The groundbreaking and internationally acclaimed dance company Pilobolus today unveiled a behind-the-scenes trailer of its all-new work, Automaton. Watch the video below! The piece will have its New York premiere as part of Pilobolus's 2012 Joyce Theater engagement, from July 16 through August 11.
A product of Pilobolus's International Collaborators Project, which curates and convenes multi-disciplinary artists to choreograph using Pilobolus's creative method with the company's directors and dancers, Automaton was created by internationally renowned choreographer Sidi Larbi Cherkaoui and Pilobolus Associate Artistic Director Renée Jaworski in collaboration with dancers Shawn Fitzgerald Ahern, Matt Del Rosario, Eriko Jimbo, Jordan Kriston, Jun Kuribayashi, Manelich Minniefee and Nile Russell.
Automaton is described as a cyborg of a dance that takes place in a mirrored world somewhere between Tron and Metropolis. Deep emotions punctuate the intoxicating rhythms of the machine as we experience an emotional journey through a time that seems yet to come.
"I think this has always been the power of Pilobolus: when you see them move, you see regular human beings doing extraordinary things," said Sidi Larbi Cherkaoui. "As an audience member, you feel impossible things become possible."
Automaton was commissioned by the American Dance Festival with support from the SHS Foundation and the Charles L. and Stephanie Reinhart Fund. Automaton was created through Pilobolus's International Collaborators Project, which receives funding from the National Endowment for the Arts and the Litchfield County Friends of Pilobolus.
In 2007, to expand its collaborative practices, Pilobolus launched the International Collaborators Project, a series of collective choreographic projects with multi-disciplinary artists, such as writer and illustrator, Maurice Sendak; the Israeli choreographic team, Inbal Pinto and Avshalom Pollak; the remarkable American puppeteer, Basil Twist; Pulitzer Prize-winner, comic artist Art Spiegelman; the Grammy-winning American composer and musician Dan Zanes; the band OK Go; the MIT Distributed Robotics Laboratory directed by Professor Daniela Rus; the Japanese butoh choreographer Takuya Muramatsu; the radio program Radiolab; the MacArthur "Genius" Award-winning juggler Michael Moschen; and the Belgian-Moroccan choreographer Sidi Larbi Cherkaoui. The interactive video that Pilobolus created with OK Go and Google, "All Is Not Lost", was nominated for a 2012 Grammy Award.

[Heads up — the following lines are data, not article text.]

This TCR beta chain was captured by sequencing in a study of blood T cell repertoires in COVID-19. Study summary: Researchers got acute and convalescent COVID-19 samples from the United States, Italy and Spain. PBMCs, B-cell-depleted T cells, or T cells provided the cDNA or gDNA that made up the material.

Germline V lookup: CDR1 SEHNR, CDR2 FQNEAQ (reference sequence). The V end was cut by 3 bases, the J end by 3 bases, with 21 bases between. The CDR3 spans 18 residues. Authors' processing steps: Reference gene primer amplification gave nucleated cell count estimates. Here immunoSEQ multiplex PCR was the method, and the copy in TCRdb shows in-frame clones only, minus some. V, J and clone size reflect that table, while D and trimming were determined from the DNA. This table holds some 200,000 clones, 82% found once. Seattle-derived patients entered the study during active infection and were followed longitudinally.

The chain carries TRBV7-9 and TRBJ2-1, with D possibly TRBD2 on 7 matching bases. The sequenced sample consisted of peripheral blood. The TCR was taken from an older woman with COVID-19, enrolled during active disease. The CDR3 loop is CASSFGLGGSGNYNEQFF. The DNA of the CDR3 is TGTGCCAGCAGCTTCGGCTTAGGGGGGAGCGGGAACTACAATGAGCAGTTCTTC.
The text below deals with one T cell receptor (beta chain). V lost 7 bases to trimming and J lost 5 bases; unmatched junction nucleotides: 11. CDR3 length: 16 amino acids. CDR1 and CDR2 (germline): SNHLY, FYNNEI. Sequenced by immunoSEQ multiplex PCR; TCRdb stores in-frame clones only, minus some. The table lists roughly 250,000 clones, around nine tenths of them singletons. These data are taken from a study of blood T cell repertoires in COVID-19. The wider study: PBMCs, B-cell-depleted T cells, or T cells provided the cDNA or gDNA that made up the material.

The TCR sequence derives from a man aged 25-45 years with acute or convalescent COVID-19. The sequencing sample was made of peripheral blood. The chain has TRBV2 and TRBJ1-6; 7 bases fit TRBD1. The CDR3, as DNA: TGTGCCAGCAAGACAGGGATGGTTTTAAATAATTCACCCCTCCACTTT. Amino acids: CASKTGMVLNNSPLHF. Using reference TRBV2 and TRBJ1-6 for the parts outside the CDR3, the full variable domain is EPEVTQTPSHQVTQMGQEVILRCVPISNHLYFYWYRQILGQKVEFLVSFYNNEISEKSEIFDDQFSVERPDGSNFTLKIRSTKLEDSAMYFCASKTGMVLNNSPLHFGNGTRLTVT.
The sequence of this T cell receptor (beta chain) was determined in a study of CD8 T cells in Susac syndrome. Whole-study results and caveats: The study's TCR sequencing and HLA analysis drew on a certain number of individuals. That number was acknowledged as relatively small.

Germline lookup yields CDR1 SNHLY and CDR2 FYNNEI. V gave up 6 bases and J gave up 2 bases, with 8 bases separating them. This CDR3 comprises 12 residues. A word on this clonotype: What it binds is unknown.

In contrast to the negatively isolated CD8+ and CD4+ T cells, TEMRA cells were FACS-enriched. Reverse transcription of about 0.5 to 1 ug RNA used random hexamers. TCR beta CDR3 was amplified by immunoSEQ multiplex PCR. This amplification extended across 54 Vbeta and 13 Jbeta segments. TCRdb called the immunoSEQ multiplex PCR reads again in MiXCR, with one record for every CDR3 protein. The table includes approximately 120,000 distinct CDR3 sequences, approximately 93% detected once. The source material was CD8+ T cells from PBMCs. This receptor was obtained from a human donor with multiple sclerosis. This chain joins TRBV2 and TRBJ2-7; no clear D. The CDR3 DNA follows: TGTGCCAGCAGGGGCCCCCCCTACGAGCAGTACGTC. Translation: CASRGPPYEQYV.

Sidi Larbi Cherkaoui's debut as a choreographer was in 1999 with Andrew Wale's "contemporary musical," Anonymous Society. Since then he has made more than 15 fully-fledged choreographic pieces and picked up a slew of awards, including the Fringe First award in Edinburgh, the special prize at the BITEF Festival in Belgrade, the promising choreographer prize at the Nijinsky Awards in Monte Carlo, the Movimentos award in Germany and the Helpmann award from Australia in 2007. In 2008 Sadler's Wells named him an Associate Artist and in 2009 the Alfred Toëpfer Stiftung conferred its Kairos prize to him in recognition of his artistic philosophy and his quest for cultural dialogue. In 2008 and 2011 he was declared Choreographer of the Year by the dance magazine Tanz. While Cherkaoui's initial pieces were made as a core member of the Belgian collective, Les Ballets C. de la B. he also undertook parallel projects that both expanded and consolidated his artistic vision. He has worked with a variety of theatres, opera houses and ballet companies, and from 2004–2009 Cherkaoui was based in Antwerp where he was an artist in residence at Het Toneelhuis. Spring 2010 saw him reunited with co-choreographer Damien Jalet and Antony Gormley to make Babel(words), the third part of a triptych that began with Foi and Myth. Babel(words) recently triumphed at the 2011 Laurence Olivier Awards, winning best new dance production and outstanding achievement in dance for Antony Gormley.
Pilobolus is a modern performance company, founded in 1971, that to this day wears its revolutionary stripes on its sleeves. In keeping with its fundamentally collective creative process, Pilobolus Dance Theatre now curates and convenes groups of diverse artists- including the MIT Distributed Robotics Laboratory, Art Spiegelman, OK Go, Radiolab, and many others-to make inventive, athletic, witty, collaborative performance works on stage and screen using the human body as a medium for expression. Pilobolus makes art to build community. It teaches its group-based creative process to performers and non-dancers alike through popular, unique educational projects and programs. This collection of activities is called the Pilobolus Institute. Pilobolus also applies its method of creative invention to a wide range of movement services for film, advertising, publishing, commercial clients, and corporate events. This division is called Pilobolus Creative Services. The 2012 season marks Pilobolus's 41st year. In keeping with the energy and spirit of its biological namesake-a phototropic fungus that thrives in farmyards-the company has continued to grow toward the light, expanding and refining its unique methods of collective creative production to assemble a repertoire of over 100 choreographic works. While it has become a stable and influential force in the world of dance, Pilobolus remains as protean as ever, looking forward to the next 40 years of collaborating on the future.